Artistic Director of the Smithsonian Chamber Music Society, Kenneth Slowik first established his international reputation primarily as a cellist and viola da gamba player through his work with the Smithsonian Chamber Players, Castle Trio, Smithson String Quartet, Axelrod Quartet, and with Anner Bylsma’s L’Archibudelli. Conductor of the Smithsonian Chamber Orchestra since 1988, he became conductor of the Santa Fe Bach Festival in 1998, and led the Santa Fe Pro Musica Chamber Orchestra from 1999 to 2004. He has been a soloist and/or conductor with numerous other orchestras, including the National Symphony, the Baltimore, Vancouver, and Québec Symphonies, the Filharmonia Sudecka, the Pleven Philharmonic, the Polska Orkiestra Sinfonia Iuventus, the KwaZulu-Natal Philharmonic, and the Cleveland Orchestra.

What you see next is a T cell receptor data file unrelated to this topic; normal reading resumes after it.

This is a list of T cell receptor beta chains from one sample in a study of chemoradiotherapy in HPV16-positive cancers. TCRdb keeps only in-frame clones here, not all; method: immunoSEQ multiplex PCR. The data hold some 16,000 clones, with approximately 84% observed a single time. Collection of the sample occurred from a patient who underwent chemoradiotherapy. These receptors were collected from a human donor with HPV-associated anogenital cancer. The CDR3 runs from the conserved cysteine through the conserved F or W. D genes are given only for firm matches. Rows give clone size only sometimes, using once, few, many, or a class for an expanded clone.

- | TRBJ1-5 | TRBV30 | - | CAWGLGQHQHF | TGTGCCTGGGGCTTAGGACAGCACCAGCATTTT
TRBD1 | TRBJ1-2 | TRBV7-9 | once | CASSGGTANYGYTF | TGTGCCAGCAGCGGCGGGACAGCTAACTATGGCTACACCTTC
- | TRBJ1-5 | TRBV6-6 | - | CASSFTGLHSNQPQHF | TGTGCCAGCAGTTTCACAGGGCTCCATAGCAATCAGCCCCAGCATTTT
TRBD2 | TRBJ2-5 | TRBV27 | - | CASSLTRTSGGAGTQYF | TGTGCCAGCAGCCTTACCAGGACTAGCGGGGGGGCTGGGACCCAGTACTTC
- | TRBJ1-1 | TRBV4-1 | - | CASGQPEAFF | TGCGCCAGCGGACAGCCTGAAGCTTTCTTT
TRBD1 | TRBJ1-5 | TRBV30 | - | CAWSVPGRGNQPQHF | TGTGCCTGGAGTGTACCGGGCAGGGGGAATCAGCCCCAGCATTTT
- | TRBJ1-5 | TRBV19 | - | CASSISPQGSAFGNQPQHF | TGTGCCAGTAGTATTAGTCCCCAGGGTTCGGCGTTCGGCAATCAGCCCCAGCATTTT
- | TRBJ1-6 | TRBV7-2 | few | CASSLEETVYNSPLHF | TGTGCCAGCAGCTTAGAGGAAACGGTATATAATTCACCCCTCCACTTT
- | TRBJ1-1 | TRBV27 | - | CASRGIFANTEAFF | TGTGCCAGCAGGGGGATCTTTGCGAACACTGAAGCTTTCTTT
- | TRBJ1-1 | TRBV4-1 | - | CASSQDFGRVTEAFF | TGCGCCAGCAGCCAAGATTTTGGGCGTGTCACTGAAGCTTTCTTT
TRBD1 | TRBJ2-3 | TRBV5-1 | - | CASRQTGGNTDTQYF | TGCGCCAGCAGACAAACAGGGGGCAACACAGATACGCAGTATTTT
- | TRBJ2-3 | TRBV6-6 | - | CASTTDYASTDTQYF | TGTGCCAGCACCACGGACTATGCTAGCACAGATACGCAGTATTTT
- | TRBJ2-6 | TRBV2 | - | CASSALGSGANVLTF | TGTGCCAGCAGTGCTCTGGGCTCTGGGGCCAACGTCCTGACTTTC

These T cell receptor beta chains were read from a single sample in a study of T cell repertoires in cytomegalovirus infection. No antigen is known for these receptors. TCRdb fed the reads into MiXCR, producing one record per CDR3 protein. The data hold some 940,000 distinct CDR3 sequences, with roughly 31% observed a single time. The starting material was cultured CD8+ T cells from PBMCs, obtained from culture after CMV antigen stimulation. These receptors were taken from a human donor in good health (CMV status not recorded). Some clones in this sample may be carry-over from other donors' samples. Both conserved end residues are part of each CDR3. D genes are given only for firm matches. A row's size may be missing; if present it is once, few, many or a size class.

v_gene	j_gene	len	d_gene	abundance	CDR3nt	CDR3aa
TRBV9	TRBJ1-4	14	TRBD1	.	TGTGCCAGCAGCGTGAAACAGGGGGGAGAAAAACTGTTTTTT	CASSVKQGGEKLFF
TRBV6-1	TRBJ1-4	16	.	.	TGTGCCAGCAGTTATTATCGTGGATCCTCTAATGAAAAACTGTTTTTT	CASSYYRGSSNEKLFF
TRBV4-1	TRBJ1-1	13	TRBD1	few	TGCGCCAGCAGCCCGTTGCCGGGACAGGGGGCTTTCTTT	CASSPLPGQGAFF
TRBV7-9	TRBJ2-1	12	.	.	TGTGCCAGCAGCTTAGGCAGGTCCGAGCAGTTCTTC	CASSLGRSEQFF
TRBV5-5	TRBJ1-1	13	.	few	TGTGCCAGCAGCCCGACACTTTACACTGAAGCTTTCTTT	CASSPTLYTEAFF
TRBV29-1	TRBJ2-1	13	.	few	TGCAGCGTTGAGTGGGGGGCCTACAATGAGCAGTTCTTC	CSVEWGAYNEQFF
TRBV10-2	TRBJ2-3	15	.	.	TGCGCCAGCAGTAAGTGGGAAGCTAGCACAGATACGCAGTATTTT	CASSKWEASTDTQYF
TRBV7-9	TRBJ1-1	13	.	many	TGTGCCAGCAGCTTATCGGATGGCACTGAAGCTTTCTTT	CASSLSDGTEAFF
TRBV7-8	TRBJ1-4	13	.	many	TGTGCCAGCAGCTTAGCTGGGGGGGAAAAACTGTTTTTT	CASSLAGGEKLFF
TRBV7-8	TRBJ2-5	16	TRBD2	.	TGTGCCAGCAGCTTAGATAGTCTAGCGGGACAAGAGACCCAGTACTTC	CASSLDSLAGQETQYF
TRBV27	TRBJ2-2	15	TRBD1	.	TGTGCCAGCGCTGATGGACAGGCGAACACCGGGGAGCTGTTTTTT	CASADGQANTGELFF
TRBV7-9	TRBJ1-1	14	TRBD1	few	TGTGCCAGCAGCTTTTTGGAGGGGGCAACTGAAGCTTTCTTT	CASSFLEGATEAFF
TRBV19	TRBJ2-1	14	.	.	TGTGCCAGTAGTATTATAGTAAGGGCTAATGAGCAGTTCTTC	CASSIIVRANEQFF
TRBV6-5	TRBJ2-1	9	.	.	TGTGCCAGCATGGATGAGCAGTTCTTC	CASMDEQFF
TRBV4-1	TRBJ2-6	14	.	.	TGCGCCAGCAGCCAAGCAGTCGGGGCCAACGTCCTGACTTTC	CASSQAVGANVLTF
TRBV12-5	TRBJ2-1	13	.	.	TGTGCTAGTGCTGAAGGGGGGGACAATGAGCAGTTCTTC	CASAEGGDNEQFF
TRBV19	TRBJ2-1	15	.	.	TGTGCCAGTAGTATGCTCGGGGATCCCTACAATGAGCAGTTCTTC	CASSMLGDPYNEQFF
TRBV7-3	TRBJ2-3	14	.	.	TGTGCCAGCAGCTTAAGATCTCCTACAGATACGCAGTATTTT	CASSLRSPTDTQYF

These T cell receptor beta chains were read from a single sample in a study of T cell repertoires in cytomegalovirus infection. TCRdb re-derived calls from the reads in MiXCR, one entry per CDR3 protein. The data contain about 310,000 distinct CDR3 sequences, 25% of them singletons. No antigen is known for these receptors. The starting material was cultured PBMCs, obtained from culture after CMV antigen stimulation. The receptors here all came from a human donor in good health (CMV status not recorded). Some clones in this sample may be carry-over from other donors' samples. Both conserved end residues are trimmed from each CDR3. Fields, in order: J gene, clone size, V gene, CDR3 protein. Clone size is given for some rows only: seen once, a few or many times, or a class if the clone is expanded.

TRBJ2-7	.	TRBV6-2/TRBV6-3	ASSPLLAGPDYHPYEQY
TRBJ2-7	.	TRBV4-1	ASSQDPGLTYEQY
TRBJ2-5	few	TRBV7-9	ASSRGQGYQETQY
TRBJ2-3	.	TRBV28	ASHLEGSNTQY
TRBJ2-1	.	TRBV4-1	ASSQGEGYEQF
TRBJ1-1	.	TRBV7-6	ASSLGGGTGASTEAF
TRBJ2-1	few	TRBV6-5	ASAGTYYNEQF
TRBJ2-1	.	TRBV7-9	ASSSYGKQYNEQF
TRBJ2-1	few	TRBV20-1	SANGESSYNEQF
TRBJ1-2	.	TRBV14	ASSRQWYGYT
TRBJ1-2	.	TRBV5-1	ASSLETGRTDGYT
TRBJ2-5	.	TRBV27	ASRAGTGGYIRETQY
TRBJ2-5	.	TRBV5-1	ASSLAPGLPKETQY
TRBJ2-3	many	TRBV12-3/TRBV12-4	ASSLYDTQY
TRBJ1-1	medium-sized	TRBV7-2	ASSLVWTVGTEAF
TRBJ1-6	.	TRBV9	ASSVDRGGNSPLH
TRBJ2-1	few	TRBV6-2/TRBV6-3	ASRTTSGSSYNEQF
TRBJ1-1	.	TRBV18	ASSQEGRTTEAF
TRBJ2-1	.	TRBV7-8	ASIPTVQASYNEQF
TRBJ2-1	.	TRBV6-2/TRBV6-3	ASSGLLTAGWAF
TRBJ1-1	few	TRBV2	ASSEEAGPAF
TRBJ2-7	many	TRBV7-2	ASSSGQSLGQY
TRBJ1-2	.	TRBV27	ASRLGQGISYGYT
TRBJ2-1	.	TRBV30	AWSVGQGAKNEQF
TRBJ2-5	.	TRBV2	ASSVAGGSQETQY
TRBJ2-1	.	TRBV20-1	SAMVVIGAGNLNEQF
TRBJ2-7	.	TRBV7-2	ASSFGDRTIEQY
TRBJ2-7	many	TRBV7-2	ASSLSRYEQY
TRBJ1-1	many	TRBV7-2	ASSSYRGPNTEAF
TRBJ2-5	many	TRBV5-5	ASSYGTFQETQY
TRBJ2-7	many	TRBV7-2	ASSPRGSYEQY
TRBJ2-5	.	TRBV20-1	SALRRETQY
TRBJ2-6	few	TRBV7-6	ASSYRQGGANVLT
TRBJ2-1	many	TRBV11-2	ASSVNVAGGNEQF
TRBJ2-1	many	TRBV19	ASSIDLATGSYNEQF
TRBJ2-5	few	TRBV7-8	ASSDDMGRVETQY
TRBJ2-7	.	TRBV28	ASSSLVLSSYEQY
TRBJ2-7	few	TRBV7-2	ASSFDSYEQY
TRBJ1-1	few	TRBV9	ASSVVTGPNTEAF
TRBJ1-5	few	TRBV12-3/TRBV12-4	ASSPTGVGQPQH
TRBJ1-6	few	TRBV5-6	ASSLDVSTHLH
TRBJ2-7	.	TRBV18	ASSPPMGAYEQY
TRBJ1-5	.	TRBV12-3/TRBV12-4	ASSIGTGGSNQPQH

Slowik’s impressive discography comprises over eighty recordings featuring him as conductor, cellist, gambist, and keyboard player for music ranging from the Baroque (Marais, Pandolfi, Couperin, Corelli, Bach) through the Classical (Haydn, Boccherini, Mozart, Beethoven, Schubert) and Romantic (Mendelssohn, Schumann, Onslow, Gade, Spohr) to the twentieth century (Schönberg, Mahler, Richard Strauss, Copland, Stravinsky). Of these, many have won prestigious international awards, including France’s Diapason d’Or and Choc, the “British Music Retailers’ Award for Excellence,” Italy’s Premio Internazionale del Disco Antonio Vivaldi, two GRAMMY® nominations, and numerous “Record of the Month” and “Record of the Year” prizes. More recent releases include several CDs of Haydn baryton trios with the ensemble Esterházy Machine, a disk of Shostakovich Chamber Symphonies, traversals of Schubert’s Winterreise and Die schöne Müllerin with tenor John Elwes, a DVD film about Schönberg’s First Chamber Symphony and Verklärte Nacht, and a disc containing his own chamber orchestra arrangements of Mahler’s Kindertotenlieder and Rückert Lieder. For nearly two decades a faculty member at Québec’s L’Académie de musique du Domaine Forget, he currently teaches at the University of Maryland, the American Bach Soloists Academy, and the Baroque Performance Institute at the Oberlin College Conservatory, where he has served as Artistic Director since 1993. In 2011, he was named recipient of the Smithsonian Secretary’s Distinguished Scholar Award.